GMAT Math : Algebra

Study concepts, example questions & explanations for GMAT Math

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Example Questions

Example Question #1151 : Problem Solving Questions

What does  equal?

Possible Answers:

Correct answer:

Explanation:

This is a simple problem that we can solve by rewriting the denominator as a product of its prime numbers. Since it is an odd number, we can start with 3.

3213 has three powers of 3. Let's try to divide the rest, 119, by 7.

119 is the product of 17 and 7, and since both of these factors are prime numbers, we are done calculating the factors of . Now, we can start canceling factors shared by the numerator and the denominator. After canceling shared factors, we are left with , which is the final answer.

Example Question #71 : Algebra

If , what does  equal?

Possible Answers:

Correct answer:

Explanation:

Firstly, we must find the value of  for which  is true. You can solve this simply by testing out powers of :

4096 is 2 raised to the power of 12. Now we can easily say that . We can plug  in for  in  and solve:

Example Question #41 : Exponents

 is a multiple of 7 and . If  and  are both prime numbers, which of the following numbers must be a multiple of 49?

Possible Answers:

Correct answer:

Explanation:

 is a multiple of 7, so at the very least it includes a 7. Since  and  are both prime numbers, 7 is either  or . To make sure we have 49, the square of 7, into our product, we must take both the squares of  and  or , which is the final answer.

Example Question #1152 : Problem Solving Questions

Possible Answers:

Correct answer:

Explanation:

Our first two terms each involve an exponent in parentheses raised to an exponent outside the parentheses, so in this case, for each term, we multiply the exponent inside the parentheses with the exponent outside the parentheses. For the third term, we have the same two numbers raised to a certain power, so we add the exponents. This gives us:

We can then solve the expression:

Example Question #1151 : Problem Solving Questions

Simplify the following expression:

Possible Answers:

Correct answer:

Explanation:

Recall the rule dealing with raising exponents to a higher power when an exponent in parenthesis is raised to an exponent outside of the parentheses; multiply the exponents together to get the new exponent. Don't be confused by the fractional exponents. Simply multiply across the numerator and across the denominator.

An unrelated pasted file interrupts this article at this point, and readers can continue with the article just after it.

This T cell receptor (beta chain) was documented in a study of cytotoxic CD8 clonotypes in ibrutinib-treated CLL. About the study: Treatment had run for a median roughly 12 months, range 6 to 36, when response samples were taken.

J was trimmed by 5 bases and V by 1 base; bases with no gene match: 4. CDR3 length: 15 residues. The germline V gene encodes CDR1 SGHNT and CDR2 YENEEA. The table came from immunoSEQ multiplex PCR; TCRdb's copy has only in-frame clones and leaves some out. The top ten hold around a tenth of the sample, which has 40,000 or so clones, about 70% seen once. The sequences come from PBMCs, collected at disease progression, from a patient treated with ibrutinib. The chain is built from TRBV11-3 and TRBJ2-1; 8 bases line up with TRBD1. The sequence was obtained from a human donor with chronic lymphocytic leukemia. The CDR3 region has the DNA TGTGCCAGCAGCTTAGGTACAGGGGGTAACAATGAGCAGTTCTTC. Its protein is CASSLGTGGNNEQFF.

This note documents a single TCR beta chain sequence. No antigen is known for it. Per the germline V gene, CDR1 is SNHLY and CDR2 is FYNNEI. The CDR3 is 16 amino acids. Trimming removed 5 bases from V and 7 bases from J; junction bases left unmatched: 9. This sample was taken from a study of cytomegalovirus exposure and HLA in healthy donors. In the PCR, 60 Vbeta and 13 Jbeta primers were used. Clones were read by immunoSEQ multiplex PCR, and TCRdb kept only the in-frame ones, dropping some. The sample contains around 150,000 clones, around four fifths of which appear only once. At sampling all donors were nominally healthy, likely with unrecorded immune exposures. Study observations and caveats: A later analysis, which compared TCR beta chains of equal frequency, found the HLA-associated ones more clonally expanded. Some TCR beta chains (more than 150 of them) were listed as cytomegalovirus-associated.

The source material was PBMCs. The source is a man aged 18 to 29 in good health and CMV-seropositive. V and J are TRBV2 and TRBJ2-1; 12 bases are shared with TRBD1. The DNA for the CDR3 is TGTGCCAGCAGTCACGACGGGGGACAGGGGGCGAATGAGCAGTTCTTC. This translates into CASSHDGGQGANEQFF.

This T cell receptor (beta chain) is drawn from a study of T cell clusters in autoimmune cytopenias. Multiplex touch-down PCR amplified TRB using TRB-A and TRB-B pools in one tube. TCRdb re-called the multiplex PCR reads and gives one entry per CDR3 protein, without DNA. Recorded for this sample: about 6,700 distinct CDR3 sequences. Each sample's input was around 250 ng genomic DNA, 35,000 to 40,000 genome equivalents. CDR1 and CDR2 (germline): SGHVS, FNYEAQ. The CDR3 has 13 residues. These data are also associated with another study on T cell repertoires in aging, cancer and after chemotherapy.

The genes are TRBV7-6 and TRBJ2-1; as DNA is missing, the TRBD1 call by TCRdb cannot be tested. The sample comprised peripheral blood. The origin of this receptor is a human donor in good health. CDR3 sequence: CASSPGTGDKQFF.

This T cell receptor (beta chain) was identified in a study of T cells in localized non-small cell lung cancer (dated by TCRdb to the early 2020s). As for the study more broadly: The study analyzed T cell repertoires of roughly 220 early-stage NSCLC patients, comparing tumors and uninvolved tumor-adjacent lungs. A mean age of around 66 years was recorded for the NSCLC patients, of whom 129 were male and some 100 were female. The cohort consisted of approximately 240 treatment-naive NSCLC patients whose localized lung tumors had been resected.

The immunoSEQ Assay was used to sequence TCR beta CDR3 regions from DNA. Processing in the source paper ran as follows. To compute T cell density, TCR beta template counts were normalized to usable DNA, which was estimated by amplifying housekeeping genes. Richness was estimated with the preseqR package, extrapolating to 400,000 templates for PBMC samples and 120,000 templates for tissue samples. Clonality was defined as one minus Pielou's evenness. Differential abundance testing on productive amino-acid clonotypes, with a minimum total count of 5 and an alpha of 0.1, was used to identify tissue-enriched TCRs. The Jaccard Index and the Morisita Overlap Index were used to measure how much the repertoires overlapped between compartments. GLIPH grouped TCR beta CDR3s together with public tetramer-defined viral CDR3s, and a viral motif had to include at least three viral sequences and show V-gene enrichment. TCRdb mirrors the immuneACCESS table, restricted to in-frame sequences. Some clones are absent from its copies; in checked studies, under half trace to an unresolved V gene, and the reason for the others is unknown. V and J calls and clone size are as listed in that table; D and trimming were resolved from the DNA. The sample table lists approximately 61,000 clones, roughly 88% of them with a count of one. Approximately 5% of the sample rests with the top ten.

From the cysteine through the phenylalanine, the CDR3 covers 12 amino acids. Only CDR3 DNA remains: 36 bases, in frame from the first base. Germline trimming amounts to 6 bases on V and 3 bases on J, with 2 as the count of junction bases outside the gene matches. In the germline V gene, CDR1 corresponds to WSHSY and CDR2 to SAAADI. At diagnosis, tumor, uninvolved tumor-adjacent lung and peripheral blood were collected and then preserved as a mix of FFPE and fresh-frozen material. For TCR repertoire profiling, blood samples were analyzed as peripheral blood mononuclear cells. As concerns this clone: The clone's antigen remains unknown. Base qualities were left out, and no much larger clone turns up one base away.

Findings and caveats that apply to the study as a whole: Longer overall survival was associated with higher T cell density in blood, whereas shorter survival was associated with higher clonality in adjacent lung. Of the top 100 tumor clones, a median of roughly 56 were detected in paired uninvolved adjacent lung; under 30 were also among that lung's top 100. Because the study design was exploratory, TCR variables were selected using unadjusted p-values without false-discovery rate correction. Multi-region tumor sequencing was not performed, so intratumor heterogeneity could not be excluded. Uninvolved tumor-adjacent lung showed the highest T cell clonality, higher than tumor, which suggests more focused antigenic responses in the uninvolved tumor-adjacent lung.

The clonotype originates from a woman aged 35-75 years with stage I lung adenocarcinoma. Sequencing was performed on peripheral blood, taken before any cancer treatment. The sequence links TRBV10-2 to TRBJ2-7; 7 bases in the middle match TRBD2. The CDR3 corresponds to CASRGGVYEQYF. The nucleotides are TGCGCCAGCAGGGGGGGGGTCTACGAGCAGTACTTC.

In this case, the expression simplifies down to just .

Example Question #71 : Algebra

What is the last digit of  ?

Possible Answers:

Correct answer:

Explanation:

For any positive integer whose last digit is , the last digit if this integer raised to any power  is the same as the last digit of . For our problem, the last digit is then given by . Now, this is pretty complicated to calculate, so we can try to find a pattern in the last digits of the powers of 7.

 is 

 is 

 is 

 is 

 is  again.

 is 9 again.

So, the pattern repeats every 4 numbers. Therefore, if we divide the power of 43 in  by 4, we get a remainder of 3. Therefore, the final answer is the last digit of , or .

Example Question #1159 : Problem Solving Questions

What is the last digit of  ?

Possible Answers:

Correct answer:

Explanation:

For any positive integer whose last digit is , the last digit if this integer raised to any power  is the same as the last digit of . So, the last digit of  is given by its last digit raised to the power of 56, or .

Let's then try to find a pattern in the last digits of the powers of 9.

 is 

 is 

 is 

We can see that the odd powers of 9 have 9 as their last digits and the even powers of 9 have 1 for their last digits.

Since 56 is an even number, the last digit of  is .

Example Question #71 : Algebra

What will the last digit of  be ?

Possible Answers:

Correct answer:

Explanation:

For any positive integer whose last digit is , the last digit if this integer raised to any power  is the same as the last digit of . So, the last digit of  is the same as the last digit of . Let's try to find a pattern in the last digits of the powers of 3:

For , the last digit is 3

 is 9

 is 7

 is 1

 is 3

So the pattern repeats every 4 consecutive powers. We therefore simply have to divide 47 by 4 to get a remainder of 3. The last digit is given by , or 7. To get the final answer, we simply have to multiply 7 by 8; we get 56, whose last digit is , which is our final answer.

Example Question #1162 : Problem Solving Questions

Fill in the circle with a number so that this polynomial is prime:

Possible Answers:

Correct answer:

Explanation:

Some trinomials of the form  are factorable as

where .

Therefore, if the number in the circle makes the polynomial factorable, it can be factored as the product of two whole numbers whose sum is 17.

These numbers are:

Of the five choices, only 56 is not among these numbers, so it makes the polynomial prime. It is the correct choice.

Example Question #71 : Algebra

Fill in the circle with a number so that this polynomial is not prime:

Possible Answers:

Correct answer:

Explanation:

Some trinomials of the form  are factorable as

where .

Therefore, we are looking for an integer which can be factored as the product of two integers whose difference is 9.

We can start with 1 and 10 and work our way up:

The products will increase, so we can stop, having found our two numbers, 2 and 11. Their product, 22, is the correct choice.

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